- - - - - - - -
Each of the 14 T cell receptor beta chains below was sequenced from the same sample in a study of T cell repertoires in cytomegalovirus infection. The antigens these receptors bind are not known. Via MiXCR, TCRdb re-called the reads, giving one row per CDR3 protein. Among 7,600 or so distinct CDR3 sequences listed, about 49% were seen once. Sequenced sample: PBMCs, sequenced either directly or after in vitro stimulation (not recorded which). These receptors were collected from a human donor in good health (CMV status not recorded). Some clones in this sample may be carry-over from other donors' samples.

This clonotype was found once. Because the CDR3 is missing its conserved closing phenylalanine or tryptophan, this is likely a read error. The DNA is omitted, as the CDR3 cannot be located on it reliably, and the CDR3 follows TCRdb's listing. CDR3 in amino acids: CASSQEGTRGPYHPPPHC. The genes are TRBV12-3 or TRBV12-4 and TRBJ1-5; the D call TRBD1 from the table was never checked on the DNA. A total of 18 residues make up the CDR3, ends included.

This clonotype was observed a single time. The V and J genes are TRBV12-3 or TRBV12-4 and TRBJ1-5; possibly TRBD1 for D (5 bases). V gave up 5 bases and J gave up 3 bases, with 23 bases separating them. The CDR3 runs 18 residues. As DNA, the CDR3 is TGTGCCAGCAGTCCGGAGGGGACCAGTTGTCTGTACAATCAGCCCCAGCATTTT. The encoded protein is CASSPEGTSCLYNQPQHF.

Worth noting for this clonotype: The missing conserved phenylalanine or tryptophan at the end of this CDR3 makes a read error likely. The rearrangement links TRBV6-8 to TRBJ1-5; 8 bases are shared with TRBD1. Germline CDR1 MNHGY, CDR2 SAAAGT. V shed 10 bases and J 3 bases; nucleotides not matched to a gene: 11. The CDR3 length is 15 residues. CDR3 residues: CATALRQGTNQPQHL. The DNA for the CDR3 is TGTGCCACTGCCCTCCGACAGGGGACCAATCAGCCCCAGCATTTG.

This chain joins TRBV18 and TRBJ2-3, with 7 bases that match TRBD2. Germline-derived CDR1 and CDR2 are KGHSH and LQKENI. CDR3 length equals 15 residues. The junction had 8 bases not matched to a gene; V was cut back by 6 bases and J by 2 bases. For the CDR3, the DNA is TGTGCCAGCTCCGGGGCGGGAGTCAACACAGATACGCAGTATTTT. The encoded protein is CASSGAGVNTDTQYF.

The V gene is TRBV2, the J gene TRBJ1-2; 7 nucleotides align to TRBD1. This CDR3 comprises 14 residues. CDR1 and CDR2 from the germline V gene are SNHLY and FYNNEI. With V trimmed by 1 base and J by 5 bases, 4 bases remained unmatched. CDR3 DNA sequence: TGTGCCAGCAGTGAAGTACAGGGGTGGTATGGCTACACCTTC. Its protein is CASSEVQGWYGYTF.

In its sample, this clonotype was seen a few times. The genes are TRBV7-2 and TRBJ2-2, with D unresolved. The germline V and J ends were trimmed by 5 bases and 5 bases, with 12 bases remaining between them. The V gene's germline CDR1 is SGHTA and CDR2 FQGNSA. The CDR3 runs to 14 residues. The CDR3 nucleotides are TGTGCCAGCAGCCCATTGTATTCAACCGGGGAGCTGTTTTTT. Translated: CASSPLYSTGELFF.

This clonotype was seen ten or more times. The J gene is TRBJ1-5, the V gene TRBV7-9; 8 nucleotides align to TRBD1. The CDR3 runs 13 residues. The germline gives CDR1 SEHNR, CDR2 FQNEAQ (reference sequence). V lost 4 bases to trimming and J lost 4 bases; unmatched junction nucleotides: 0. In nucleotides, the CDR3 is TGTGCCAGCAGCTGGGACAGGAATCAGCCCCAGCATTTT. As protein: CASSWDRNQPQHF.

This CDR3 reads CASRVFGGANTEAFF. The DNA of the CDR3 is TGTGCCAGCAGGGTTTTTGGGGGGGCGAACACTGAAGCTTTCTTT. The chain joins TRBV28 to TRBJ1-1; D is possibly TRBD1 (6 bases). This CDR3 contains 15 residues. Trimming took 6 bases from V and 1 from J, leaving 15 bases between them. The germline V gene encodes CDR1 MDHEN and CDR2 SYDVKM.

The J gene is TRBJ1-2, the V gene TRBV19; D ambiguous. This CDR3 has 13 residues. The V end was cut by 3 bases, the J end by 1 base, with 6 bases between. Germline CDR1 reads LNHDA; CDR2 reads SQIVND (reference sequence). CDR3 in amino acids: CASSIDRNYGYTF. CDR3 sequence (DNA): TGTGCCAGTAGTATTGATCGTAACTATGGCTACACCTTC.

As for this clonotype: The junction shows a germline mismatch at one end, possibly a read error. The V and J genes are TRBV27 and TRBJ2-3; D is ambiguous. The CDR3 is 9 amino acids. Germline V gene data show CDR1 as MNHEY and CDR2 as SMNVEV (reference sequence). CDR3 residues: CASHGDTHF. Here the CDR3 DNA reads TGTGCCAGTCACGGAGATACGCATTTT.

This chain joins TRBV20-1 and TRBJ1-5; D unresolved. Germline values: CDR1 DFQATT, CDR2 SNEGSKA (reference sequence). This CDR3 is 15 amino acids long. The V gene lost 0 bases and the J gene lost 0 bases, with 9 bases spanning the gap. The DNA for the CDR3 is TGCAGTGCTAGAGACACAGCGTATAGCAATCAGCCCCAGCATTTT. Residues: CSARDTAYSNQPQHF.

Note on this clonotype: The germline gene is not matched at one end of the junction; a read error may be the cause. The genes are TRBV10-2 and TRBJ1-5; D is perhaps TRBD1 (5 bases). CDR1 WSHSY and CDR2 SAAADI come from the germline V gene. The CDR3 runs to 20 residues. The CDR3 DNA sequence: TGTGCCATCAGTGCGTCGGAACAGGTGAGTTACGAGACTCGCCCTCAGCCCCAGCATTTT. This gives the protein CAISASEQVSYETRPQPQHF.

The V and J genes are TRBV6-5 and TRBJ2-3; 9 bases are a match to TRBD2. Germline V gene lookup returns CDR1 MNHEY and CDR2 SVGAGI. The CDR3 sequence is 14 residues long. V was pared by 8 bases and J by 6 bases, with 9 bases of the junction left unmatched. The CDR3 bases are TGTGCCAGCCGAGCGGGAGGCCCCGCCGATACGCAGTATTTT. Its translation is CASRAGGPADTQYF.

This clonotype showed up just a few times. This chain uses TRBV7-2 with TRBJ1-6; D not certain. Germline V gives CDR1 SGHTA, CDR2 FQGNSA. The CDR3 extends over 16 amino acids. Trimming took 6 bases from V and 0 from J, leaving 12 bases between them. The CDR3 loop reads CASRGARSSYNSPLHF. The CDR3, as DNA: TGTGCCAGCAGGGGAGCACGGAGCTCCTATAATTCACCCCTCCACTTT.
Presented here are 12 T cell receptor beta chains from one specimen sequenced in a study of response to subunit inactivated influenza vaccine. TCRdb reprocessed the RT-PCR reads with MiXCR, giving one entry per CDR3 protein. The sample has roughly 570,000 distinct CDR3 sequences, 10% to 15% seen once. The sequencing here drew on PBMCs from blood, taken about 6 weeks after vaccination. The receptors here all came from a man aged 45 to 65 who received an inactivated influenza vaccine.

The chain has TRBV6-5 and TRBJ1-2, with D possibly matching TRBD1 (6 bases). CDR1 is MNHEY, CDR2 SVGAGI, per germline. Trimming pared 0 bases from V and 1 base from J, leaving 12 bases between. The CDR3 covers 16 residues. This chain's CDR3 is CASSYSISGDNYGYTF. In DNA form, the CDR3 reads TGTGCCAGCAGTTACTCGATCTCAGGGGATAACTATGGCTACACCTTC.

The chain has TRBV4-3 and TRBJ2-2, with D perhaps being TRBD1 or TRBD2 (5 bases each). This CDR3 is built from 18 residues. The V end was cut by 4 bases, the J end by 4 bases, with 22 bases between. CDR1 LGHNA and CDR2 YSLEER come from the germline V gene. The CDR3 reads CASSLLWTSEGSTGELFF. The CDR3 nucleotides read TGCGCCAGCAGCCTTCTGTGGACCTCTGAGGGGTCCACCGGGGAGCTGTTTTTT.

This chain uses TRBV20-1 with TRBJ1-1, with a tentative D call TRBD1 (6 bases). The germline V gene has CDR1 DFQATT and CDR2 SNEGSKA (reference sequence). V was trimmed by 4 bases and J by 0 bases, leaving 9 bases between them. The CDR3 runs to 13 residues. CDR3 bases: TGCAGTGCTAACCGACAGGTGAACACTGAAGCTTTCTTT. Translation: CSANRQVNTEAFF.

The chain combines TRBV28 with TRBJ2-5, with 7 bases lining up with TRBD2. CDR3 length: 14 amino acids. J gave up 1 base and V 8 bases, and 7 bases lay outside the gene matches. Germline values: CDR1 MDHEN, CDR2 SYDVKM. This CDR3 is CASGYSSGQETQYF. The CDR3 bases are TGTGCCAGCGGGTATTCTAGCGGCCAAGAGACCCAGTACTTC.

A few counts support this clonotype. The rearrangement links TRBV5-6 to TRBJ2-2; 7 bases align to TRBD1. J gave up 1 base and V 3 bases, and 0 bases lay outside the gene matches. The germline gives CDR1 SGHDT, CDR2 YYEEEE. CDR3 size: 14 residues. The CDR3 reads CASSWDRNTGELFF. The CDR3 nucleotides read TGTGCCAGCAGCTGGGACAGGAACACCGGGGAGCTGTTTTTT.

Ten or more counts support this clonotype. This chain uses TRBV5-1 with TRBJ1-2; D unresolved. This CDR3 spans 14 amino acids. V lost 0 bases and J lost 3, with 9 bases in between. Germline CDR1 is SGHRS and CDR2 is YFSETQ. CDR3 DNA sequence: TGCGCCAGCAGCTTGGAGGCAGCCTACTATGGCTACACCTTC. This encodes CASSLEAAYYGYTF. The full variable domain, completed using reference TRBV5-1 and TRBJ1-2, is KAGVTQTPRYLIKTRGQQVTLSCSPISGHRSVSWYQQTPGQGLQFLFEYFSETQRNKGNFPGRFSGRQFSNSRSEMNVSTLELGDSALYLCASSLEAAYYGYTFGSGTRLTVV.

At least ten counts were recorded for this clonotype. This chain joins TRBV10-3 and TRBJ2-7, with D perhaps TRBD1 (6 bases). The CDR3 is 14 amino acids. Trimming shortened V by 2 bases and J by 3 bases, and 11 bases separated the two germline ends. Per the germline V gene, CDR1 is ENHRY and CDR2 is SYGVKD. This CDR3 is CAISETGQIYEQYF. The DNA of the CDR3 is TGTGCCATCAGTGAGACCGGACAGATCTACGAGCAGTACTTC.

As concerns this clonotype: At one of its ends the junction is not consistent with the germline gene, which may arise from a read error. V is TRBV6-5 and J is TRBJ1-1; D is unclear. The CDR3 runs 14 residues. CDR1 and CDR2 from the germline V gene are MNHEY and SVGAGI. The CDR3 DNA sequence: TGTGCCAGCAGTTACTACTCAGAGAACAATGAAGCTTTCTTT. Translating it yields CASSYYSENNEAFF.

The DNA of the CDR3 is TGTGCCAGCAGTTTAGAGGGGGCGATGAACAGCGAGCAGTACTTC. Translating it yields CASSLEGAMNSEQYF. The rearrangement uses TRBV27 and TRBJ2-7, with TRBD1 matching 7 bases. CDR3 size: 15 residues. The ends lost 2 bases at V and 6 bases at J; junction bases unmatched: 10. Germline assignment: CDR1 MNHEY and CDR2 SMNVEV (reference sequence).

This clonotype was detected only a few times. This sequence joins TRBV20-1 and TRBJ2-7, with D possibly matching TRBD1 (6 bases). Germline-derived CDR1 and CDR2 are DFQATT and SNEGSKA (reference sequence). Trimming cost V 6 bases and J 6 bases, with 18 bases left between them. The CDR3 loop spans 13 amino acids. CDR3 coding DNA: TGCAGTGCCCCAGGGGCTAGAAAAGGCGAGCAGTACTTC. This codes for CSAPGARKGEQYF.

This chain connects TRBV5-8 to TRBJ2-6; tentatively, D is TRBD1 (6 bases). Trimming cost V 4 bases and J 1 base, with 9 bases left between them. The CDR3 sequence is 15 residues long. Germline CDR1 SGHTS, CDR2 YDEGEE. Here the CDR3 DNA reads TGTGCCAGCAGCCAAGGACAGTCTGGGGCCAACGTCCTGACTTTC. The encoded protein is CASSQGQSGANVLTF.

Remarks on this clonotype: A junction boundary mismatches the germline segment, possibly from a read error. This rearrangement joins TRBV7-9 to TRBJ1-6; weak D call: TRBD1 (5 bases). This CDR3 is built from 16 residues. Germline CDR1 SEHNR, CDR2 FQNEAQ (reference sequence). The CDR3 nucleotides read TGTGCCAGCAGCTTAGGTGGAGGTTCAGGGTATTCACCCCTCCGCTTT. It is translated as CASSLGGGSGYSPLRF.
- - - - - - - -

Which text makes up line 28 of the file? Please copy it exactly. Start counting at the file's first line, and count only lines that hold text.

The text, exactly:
Remarks on this clonotype: A junction boundary mismatches the germline segment, possibly from a read error. This rearrangement joins TRBV7-9 to TRBJ1-6; weak D call: TRBD1 (5 bases). This CDR3 is built from 16 residues. Germline CDR1 SEHNR, CDR2 FQNEAQ (reference sequence). The CDR3 nucleotides read TGTGCCAGCAGCTTAGGTGGAGGTTCAGGGTATTCACCCCTCCGCTTT. It is translated as CASSLGGGSGYSPLRF.